Xiaomi teased its new smart TV earlier this week. Rather than the third-generation product many expected, it today unveiled a smaller and cheaper version of its (already reasonably priced) Mi TV 2. Read More
As if it could be any other way, the just-announced Samsung Galaxy S 4 is Samsung’s, and perhaps even Android’s, best phone yet. In fact, it very well may be the best smartphone on the market, period.
We’ve been through months of speculation, hype, rumors, and leaks, but the truth is out, and the Galaxy S 4 still has much more up its sleeve than the leaks suggested. More than any other Galaxy before it, the Galaxy S 4 is proof that the company can build a central brand the way Apple has with the iPhone. Both the Galaxy Note and Galaxy S series have been selling in the millions, and the Galaxy S 4 looks like it will hold up that trend.
Even with loads of new software, like an enhanced camera application, hover-style gesture features, and a slew of baked-in apps and services from Samsung, the Galaxy S 4 still brings the heat in the hardware/spec department. Here are the specifics:
The Galaxy S 4 clearly has a small ring of competition in the spec department. The only phones that are on this level are the Xperia Z (1080p 5-inch display, 13mp camera, quad-core Snapdragon S4 Pro CPU) and the HTC One (4.7-inch 1080p display, 1.7GHz Snapdragon 600 quad-core CPU, and an “Ultrapixel” camera) and LG’s Optimus G Pro (1080p 5.5-inch display, quad-core Snapdragon 600, 13-megapixel camera).
Of course, they each have their own pros and cons, but the Galaxy S 4 seems to be the most compact, lightest, and fastest among them. Samsung hasn’t been clear about the exact brand of the processor for the U.S. version, but it did say that it was a quad-core Snapdragon CPU clocked at 1.9GHz, which we believe may be the Snapdragon 600.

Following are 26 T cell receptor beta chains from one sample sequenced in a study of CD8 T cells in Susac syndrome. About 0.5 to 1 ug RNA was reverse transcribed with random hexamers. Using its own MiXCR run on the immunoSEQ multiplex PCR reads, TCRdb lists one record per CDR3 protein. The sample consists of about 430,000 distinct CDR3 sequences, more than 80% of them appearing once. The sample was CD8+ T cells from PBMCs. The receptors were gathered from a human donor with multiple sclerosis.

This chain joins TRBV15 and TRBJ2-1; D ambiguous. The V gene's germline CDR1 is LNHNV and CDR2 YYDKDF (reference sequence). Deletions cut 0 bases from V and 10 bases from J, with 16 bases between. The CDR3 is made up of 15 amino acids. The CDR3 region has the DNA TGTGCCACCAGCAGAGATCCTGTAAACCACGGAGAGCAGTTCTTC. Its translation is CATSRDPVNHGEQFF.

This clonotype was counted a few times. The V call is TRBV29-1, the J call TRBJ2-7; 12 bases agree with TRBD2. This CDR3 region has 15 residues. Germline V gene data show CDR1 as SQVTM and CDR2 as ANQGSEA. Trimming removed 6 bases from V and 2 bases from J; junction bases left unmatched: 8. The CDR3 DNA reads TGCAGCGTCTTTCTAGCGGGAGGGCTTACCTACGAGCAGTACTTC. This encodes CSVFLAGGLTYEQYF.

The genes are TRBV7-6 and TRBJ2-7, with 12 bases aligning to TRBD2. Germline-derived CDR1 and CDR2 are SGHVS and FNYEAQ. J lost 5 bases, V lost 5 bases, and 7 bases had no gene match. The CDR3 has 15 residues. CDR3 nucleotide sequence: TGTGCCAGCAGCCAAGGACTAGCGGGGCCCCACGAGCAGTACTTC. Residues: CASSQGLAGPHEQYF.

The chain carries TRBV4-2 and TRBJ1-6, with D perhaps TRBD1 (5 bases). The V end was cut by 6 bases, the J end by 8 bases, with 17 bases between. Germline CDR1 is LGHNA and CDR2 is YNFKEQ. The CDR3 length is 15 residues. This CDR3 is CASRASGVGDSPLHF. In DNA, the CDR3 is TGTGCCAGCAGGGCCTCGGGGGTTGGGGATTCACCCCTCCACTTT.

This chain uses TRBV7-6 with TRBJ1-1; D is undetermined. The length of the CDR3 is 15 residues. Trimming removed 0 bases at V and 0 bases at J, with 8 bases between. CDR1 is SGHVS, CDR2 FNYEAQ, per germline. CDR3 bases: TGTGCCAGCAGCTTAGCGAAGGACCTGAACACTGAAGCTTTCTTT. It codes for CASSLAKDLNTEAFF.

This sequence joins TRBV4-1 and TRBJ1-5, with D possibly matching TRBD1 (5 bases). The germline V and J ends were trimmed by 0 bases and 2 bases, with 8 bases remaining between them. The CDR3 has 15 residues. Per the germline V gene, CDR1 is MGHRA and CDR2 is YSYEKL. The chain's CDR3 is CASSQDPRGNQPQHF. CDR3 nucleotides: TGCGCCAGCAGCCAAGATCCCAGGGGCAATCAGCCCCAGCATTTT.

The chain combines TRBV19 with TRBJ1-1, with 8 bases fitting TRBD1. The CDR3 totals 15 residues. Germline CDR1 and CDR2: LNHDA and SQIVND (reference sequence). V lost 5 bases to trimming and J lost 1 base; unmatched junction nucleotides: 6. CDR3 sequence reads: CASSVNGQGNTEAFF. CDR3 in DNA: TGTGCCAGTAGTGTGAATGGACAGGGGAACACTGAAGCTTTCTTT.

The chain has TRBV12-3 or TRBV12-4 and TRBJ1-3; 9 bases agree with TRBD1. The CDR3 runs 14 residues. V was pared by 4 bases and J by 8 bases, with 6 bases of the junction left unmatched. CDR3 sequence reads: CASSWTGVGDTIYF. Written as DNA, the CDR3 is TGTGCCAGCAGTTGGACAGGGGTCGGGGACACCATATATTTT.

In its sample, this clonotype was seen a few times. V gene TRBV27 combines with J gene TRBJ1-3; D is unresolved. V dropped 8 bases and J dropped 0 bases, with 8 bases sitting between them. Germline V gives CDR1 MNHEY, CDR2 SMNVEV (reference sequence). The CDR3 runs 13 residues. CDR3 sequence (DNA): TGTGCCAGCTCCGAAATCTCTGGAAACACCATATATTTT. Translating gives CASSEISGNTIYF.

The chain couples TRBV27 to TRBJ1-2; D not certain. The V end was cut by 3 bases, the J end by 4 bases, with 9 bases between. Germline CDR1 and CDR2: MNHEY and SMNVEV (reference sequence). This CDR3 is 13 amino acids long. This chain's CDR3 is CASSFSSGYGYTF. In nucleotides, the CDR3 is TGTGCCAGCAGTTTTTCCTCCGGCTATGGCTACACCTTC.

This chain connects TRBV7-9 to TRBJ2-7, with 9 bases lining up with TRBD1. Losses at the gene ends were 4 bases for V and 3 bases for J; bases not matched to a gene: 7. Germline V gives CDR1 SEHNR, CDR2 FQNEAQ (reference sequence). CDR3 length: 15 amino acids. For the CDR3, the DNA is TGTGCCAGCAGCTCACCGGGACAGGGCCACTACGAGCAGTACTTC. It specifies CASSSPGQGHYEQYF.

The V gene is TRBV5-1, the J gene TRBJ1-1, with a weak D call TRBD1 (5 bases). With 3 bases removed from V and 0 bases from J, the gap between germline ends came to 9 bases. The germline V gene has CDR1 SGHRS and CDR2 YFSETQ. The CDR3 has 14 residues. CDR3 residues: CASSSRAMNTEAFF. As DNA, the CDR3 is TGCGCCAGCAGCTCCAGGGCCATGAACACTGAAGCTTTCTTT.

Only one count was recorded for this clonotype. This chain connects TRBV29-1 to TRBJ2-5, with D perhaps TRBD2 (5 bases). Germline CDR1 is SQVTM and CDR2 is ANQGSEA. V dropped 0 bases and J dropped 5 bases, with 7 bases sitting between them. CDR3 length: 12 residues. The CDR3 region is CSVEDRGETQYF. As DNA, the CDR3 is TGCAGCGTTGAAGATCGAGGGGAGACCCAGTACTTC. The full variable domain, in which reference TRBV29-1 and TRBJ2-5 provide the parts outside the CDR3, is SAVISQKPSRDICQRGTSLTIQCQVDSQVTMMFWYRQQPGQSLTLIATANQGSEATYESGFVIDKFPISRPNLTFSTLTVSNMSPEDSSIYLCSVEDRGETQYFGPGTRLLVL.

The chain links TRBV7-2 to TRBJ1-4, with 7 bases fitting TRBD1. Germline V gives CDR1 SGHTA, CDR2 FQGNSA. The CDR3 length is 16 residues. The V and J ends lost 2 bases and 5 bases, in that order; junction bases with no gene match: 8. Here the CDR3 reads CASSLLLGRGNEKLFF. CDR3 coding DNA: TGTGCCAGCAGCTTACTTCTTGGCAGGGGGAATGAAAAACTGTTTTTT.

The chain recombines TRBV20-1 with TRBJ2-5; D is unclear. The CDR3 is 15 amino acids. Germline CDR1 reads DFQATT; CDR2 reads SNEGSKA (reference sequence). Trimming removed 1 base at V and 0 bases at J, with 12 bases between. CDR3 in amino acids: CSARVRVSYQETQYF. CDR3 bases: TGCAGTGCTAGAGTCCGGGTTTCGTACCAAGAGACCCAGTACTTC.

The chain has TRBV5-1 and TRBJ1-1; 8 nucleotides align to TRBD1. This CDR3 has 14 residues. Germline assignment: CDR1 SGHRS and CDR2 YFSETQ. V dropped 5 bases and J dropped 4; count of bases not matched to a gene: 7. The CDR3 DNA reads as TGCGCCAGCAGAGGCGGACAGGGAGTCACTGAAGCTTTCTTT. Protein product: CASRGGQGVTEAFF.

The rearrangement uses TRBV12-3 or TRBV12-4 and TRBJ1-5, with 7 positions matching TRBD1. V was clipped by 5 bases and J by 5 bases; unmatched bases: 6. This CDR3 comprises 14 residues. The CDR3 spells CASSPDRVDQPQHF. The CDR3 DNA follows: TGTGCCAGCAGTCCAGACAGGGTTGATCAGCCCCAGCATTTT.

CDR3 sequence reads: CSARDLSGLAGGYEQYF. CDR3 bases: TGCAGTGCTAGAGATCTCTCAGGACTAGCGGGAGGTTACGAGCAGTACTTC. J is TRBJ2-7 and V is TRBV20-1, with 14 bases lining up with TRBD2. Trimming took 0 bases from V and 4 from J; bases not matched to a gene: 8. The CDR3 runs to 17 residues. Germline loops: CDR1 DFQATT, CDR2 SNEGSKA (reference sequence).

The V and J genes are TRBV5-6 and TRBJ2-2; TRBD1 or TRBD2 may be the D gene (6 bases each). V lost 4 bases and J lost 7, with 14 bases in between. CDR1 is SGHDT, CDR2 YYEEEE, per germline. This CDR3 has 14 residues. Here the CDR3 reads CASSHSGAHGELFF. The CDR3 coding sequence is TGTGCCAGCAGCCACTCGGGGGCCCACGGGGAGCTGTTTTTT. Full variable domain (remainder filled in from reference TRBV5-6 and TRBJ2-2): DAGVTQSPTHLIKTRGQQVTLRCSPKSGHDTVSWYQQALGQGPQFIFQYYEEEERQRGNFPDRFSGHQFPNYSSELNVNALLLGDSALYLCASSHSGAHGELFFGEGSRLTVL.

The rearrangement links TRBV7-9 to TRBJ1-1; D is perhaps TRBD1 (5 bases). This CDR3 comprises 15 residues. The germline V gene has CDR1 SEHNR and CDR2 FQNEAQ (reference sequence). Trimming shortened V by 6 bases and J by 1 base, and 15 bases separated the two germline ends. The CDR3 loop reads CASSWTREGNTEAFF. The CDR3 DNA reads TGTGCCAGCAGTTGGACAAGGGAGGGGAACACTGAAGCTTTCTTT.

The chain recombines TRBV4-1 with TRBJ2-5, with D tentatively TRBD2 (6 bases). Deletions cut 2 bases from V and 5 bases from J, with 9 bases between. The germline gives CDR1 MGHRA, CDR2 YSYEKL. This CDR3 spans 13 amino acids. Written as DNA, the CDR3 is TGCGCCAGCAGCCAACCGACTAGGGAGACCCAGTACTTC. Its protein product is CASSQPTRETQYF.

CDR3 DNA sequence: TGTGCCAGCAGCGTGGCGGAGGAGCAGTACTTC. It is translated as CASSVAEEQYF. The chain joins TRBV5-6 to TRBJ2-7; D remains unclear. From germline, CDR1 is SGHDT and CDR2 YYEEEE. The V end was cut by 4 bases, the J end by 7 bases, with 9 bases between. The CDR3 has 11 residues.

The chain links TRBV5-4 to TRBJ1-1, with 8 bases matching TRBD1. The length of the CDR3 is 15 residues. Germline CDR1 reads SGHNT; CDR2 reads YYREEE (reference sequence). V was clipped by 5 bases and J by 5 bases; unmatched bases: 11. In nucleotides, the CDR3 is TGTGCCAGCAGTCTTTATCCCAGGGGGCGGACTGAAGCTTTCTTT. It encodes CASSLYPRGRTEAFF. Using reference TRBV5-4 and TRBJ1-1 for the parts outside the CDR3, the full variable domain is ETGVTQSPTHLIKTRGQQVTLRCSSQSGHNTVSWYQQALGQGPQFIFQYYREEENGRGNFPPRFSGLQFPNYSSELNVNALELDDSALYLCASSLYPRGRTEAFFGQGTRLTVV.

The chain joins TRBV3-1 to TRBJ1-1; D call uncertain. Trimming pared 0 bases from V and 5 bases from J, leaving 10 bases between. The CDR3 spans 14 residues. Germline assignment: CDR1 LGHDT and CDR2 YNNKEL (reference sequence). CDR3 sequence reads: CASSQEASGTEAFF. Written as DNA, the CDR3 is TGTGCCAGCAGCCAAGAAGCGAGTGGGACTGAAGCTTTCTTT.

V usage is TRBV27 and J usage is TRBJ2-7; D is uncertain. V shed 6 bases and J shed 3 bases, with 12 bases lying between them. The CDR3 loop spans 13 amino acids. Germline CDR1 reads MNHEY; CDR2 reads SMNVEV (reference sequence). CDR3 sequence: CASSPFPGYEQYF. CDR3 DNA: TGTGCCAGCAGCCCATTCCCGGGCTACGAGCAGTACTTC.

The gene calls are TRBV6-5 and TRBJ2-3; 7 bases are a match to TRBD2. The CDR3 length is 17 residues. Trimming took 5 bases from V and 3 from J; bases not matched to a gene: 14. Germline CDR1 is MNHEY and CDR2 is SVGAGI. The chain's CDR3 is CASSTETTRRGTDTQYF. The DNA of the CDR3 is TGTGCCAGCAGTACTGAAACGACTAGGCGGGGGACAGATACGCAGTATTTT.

However, “processors vary by region,” says Samsung, and the Asian and European version will sport the long-awaited Samsung Exynos 5 Octa eight-core processor.
The Galaxy S 4 design manages to both fit in with the Galaxy S family and stand on its own as a unique breed. For one, Samsung packed a bigger display (5-inches diagonal) into a package that’s actually smaller than before. The GS4 is the same width, slightly shorter, and .7mm thinner than its predecessor.
As such, the bezels on the Galaxy S 4 are slightly thinner on all four sides, which means it’s all screen, all the time. And what a screen it is. The Galaxy S 4 display is 5 inches of unadulterated Super AMOLED 1080p brilliance. Surrounding it, the Galaxy S 4 takes a hybrid shape, something between the straight lines of the Galaxy Note and Galaxy S II with the curved tops, bottoms, and corners of the Galaxy S III. The elongated home button is unmistakably GSIII-style.
The Galaxy S 4 also sticks with familiar materials, and unfortunately that still means a whole lot of plastic. Both the front panel and back panel (which is removable) are made of brushed plastic, but with a textured pattern of tiny circles laid over it. It gives the phone an industrial, textured look, but in reality all you feel is smooth plastic.
Around the edge, you’ll notice a new embellishment to the S series: a metallic bar that runs along the edge of the device. Though it looks a lot like metal, it’s actually polycarbonate and meant to protect the sensitive corners of the device.
It would be nice to see some more premium materials in this generation of the Galaxy S, but the plastic and polycarbonate construction let Samsung fit many components into a very compact, light package, according to Director of Product Planning Drew Blackard.
The Galaxy S 4 uses a new 13-megapixel rear-facing camera, bumped up from the 8-megapixel shooter on the Galaxy S III. It’s still centrally placed on the upper back half of the device, complete with LED flash, autofocus, and 1080p video recording. On the front, the Galaxy S 4 sports a 2-megapixel camera.